House appropriations bill cuts ONC budget by $17.7M

scissors cutting the word "budget" in half
An HHS funding bill released this week includes a 29% cut to ONC's budget. (daoleduc/iStock/Getty Images Plus/Getty Images)

The Office of the National Coordinator for Health IT (ONC) would see a $17.7 million budget cut under a proposed budget from the House Appropriations Committee.

The ONC would receive $42.7 million in total funding for fiscal year 2019 under the proposal. The 29% reduction is smaller than cuts previously proposed by the White House, which proposed slashing the agency’s budget by $22 million.

A government spending bill passed earlier this year maintained ONC’s funding at $60.4 million through September 2018.

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Overall, the House Appropriations Committee’s draft funding bill added $1 billion to the Department of Health and Human Services’ budget and $2.4 billion more than the Trump administration requested.

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Although the House bill offers a comparatively softer cut than previous years, health IT groups were quick to point out ONC’s added responsibilities under the 21st Century Cures Act. Jeff Smith, vice president of public policy at the American Medical Informatics Association (AMIA) said he was disappointed in “what appears to be a continuation of stagnating support.”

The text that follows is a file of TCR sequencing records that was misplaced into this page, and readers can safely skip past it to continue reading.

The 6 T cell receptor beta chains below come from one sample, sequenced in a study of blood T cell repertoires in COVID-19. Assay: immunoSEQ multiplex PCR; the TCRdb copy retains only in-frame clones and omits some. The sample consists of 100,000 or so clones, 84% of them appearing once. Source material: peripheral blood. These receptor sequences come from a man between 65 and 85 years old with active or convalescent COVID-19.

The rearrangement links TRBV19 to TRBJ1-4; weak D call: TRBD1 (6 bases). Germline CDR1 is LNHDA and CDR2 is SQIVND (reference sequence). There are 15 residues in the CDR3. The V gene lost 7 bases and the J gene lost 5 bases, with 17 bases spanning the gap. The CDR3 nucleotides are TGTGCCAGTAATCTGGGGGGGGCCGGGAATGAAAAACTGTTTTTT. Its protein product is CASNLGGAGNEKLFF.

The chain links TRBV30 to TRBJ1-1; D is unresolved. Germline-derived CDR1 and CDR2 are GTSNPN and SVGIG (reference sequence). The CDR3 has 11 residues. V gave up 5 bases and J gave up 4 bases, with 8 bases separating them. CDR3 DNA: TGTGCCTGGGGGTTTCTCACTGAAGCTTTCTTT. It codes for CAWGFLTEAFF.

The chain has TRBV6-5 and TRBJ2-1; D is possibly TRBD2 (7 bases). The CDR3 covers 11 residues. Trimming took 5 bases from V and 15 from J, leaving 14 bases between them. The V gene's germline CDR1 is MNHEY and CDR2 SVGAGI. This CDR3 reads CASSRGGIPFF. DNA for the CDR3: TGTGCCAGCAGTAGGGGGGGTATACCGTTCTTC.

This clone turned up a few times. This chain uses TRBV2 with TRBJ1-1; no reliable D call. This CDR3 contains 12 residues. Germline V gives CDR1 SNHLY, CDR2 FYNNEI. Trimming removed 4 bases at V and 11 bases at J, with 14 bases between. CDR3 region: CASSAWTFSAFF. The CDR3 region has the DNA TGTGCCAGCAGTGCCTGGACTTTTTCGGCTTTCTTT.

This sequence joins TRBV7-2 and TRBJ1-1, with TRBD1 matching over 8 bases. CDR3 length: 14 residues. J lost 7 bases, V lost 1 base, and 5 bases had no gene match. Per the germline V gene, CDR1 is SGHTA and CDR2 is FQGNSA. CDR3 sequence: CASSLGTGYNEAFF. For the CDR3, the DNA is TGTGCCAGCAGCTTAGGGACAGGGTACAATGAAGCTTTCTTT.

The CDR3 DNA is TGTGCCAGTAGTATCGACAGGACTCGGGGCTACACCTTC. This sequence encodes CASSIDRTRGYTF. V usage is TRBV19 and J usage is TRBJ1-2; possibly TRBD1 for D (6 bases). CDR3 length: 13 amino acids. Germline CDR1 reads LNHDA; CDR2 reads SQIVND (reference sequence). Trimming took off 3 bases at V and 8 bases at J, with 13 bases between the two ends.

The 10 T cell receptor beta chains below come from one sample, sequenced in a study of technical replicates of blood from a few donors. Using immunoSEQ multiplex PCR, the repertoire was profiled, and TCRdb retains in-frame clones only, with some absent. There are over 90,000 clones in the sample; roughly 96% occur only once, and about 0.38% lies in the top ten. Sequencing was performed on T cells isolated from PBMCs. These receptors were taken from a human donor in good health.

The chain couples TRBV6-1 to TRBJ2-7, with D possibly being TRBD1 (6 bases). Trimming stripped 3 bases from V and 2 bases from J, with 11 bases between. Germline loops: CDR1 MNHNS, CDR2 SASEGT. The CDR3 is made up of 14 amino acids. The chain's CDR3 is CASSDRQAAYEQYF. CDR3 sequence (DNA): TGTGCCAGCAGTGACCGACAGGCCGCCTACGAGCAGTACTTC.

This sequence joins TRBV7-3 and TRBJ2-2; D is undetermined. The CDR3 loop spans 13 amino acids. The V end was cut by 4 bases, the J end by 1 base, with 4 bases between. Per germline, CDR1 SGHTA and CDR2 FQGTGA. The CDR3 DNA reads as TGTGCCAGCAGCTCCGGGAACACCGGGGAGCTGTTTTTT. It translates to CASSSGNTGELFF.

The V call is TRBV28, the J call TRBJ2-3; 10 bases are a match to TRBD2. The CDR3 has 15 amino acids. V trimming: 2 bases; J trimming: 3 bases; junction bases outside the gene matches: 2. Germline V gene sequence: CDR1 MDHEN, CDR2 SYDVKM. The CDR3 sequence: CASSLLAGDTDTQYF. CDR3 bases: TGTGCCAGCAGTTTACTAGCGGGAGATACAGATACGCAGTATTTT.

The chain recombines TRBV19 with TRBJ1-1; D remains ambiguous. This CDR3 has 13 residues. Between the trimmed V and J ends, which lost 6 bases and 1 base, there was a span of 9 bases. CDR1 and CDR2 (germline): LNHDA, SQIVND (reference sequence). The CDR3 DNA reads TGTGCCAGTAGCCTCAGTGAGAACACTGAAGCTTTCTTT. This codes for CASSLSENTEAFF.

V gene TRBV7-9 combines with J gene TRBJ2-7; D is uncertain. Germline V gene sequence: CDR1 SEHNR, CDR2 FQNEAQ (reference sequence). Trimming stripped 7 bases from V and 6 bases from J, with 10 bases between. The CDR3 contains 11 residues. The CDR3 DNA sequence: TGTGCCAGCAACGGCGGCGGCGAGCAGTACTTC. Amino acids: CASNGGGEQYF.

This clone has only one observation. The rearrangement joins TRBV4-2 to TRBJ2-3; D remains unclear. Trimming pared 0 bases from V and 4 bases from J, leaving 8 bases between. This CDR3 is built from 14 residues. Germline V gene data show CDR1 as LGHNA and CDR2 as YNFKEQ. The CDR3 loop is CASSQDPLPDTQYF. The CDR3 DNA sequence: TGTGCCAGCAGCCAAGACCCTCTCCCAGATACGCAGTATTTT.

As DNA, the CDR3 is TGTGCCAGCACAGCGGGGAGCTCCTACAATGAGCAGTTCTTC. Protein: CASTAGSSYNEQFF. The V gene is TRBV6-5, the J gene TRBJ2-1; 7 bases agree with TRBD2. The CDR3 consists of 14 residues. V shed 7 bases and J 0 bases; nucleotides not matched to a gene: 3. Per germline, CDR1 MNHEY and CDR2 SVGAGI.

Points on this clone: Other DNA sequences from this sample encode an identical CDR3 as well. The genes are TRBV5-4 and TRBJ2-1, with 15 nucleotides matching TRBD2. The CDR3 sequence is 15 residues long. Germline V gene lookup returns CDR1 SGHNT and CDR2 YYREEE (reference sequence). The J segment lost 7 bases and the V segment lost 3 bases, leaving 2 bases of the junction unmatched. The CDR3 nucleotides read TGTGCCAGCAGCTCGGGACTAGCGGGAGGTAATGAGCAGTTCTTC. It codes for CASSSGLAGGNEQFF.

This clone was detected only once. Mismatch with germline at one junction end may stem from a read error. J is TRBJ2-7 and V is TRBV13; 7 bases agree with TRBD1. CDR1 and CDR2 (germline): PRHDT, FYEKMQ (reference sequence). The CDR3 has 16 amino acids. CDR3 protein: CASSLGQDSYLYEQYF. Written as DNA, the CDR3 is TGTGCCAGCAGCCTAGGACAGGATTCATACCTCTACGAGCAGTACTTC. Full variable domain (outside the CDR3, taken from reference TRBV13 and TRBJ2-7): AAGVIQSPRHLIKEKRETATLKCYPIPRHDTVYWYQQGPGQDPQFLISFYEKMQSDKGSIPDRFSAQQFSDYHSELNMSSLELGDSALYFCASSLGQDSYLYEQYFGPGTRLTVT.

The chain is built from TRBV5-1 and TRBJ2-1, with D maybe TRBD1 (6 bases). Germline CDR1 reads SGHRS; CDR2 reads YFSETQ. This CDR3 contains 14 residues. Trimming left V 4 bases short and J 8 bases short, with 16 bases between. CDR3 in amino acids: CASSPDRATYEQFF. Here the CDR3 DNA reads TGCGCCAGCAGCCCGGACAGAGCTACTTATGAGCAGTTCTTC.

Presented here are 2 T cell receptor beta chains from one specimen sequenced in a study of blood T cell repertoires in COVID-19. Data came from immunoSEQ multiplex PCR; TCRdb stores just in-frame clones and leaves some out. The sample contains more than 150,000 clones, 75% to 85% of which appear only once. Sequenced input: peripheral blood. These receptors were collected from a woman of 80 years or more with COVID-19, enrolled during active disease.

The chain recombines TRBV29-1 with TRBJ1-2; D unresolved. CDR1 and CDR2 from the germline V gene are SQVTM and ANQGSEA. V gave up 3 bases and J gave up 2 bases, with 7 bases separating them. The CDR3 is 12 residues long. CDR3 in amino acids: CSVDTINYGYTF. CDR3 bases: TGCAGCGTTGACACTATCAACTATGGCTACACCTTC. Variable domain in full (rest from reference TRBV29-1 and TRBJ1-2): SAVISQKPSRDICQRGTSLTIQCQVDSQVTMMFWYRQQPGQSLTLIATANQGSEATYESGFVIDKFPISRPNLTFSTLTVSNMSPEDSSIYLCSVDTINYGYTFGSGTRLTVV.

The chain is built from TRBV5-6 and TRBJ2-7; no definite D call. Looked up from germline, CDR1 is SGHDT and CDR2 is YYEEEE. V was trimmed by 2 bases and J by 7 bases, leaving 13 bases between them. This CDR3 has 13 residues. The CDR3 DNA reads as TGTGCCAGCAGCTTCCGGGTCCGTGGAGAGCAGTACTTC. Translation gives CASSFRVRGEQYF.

“Whether you look at the burgeoning influence of consumer technology in the medical space, the continued digitization of research, or the numerous aspects of Cures yet to be implemented, ONC has the kind of workload that demands more resources, not less,” he told FierceHealthcare.

"Congress has played an important role in protecting ONC and other parts of HHS from the draconian budget proposals of the White House," he added. "Insofar as Cures implementation and interoperability remain important to Congress, so too should fully funding ONC."

Leslie Krigstein, vice president of congressional affairs at the College of Healthcare Information Management Executives (CHIME) acknowledged the proposed funding level is “certainly better than what was initially proposed last year,” but said the agency won’t be able to properly execute new directives.

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“CHIME recognizes the challenges the federal government faces as it balances the numerous needs within HHS with its responsibility to use taxpayers’ money wisely,” she said. “Nonetheless, ONC should be funded adequately to carry out their 21st Century Cures Act duties along with helping the industry achieve interoperability.”

The bill comes as the federal health officials have adamantly pushed for better interoperability across the healthcare industry. Centers for Medicare & Medicaid Services (CMS) Administrator Seema Verma, in particular, has advocated for better patient access to healthcare data, and ONC continues to play a supporting role in that effort.

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